In this week’s Sidrah, Parashat VaYakheil, Moshe gathers Bnei Yisrael to tell them about various Mitzvot. It seems that Moshe’s main purpose for the assembly is to teach them the laws of building the Mishkan and to lay out many of the details related to them. Why, then, does the Moshe begin his speech by telling them about Shabbat? The Torah writes at the very beginning of the Parashah, “Sheishet Yamim Tei’aseh Melachah UVaYom HaShevi’i Yihyeh Lachem Kodesh Shabbat Shabbaton LaShem Kol HaOseh Vo Melachah Yumat. Lo Teva’aru Eish BeChol Moshevoteichem BeYom HaShabbat,” “On six days, work may be done, but the seventh day shall be holy for you, a day of complete rest for Hashem; whoever does work on it shall be put to death. You shall not kindle fire in any of your dwellings on the Shabbat day” (Shemot 35:2-3). This Pasuk seems to be out of place. Why start off a speech that will primarily deal with laws of the Mishkan by delineating a few Halachot about Shabbat?
Our Rabbis derive important Halachot from both this puzzling juxtaposition and an equally puzzling juxtaposition found later in the Torah in Sefer VaYikra (26:2). The 39 Melachot of Shabbat are based upon this very connection between the Mishkan and Shabbat - any work that was done in the Mishkan cannot be done on Shabbat.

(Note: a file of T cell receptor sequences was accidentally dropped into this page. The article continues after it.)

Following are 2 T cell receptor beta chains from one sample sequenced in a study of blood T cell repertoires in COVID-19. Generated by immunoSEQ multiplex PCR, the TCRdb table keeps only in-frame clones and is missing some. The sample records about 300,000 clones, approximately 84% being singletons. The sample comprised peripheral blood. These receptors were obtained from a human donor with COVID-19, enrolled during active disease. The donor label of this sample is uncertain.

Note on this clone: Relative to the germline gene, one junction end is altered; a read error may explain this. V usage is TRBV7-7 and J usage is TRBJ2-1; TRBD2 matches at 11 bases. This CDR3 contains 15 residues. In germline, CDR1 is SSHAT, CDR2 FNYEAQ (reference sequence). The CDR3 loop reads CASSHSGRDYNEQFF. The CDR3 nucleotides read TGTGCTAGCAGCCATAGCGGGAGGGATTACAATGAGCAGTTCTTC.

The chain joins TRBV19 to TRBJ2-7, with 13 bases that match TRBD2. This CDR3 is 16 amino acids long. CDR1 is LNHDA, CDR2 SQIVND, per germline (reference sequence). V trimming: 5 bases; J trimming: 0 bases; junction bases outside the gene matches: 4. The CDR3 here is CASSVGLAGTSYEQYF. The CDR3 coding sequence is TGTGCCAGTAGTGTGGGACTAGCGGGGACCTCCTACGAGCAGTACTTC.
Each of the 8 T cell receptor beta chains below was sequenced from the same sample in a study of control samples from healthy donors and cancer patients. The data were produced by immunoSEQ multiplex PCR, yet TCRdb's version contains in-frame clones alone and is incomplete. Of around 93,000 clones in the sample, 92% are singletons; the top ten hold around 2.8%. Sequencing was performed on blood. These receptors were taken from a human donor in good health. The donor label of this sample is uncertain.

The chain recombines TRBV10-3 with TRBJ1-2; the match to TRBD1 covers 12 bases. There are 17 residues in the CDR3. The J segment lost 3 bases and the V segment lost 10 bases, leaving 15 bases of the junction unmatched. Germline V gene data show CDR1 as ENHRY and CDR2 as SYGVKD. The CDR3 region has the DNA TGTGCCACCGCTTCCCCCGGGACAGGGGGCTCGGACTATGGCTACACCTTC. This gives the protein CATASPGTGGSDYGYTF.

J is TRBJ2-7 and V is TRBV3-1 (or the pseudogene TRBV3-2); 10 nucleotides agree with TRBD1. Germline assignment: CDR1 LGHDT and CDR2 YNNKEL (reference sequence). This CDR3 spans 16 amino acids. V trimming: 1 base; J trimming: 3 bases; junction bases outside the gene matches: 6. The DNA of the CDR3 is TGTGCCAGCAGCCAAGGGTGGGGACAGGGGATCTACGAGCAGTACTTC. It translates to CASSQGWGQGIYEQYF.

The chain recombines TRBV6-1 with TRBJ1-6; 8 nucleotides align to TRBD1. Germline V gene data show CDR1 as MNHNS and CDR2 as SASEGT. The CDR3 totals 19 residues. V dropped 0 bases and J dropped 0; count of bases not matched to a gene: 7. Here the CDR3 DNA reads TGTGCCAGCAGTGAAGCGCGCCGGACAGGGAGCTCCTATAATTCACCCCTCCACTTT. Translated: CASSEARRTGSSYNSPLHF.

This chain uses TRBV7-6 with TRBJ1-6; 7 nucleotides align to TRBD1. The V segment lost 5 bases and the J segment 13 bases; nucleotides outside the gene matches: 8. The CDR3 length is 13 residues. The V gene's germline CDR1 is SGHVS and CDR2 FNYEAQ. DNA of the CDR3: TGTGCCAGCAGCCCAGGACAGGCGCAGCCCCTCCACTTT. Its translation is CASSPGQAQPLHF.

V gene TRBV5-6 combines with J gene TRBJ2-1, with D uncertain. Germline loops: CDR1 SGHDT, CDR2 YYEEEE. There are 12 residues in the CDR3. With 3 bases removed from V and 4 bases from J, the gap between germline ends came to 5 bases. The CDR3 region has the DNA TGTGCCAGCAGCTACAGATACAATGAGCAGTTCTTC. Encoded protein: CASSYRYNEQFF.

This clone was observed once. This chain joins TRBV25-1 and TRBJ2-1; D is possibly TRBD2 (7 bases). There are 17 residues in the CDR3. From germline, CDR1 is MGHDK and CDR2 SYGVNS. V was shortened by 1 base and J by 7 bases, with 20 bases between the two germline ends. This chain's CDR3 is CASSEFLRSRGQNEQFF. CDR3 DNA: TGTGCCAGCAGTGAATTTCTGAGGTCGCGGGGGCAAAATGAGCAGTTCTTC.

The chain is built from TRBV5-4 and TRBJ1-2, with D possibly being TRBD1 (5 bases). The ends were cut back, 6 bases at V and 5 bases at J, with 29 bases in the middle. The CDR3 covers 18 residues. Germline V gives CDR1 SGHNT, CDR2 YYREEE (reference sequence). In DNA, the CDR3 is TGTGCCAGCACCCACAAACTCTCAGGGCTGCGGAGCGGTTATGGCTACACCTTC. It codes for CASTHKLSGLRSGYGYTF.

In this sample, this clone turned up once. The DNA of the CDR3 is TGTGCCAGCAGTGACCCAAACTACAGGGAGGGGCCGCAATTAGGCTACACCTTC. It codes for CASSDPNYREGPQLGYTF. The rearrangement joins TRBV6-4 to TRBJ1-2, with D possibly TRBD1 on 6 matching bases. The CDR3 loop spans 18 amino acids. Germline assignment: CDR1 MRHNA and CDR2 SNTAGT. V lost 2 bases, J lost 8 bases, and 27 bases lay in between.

While this technical connection is of obvious import, I think there is an even deeper message that links Shabbat with the Mishkan. In order to build a place for Hashem to rest and dwell in, we must first recognize and give testimony to His omnipresence by resting from all creativity on the seventh day. This association of Mishkan and Shabbat can teach us a great lesson. While we must always try to advance our relationship with Hashem, we must first make sure that our bond with Him is based on the fundamental truth and our service to Him. Only after we give Hashem reason to rest amongst our people will He give us reason to share a day of rest with Him.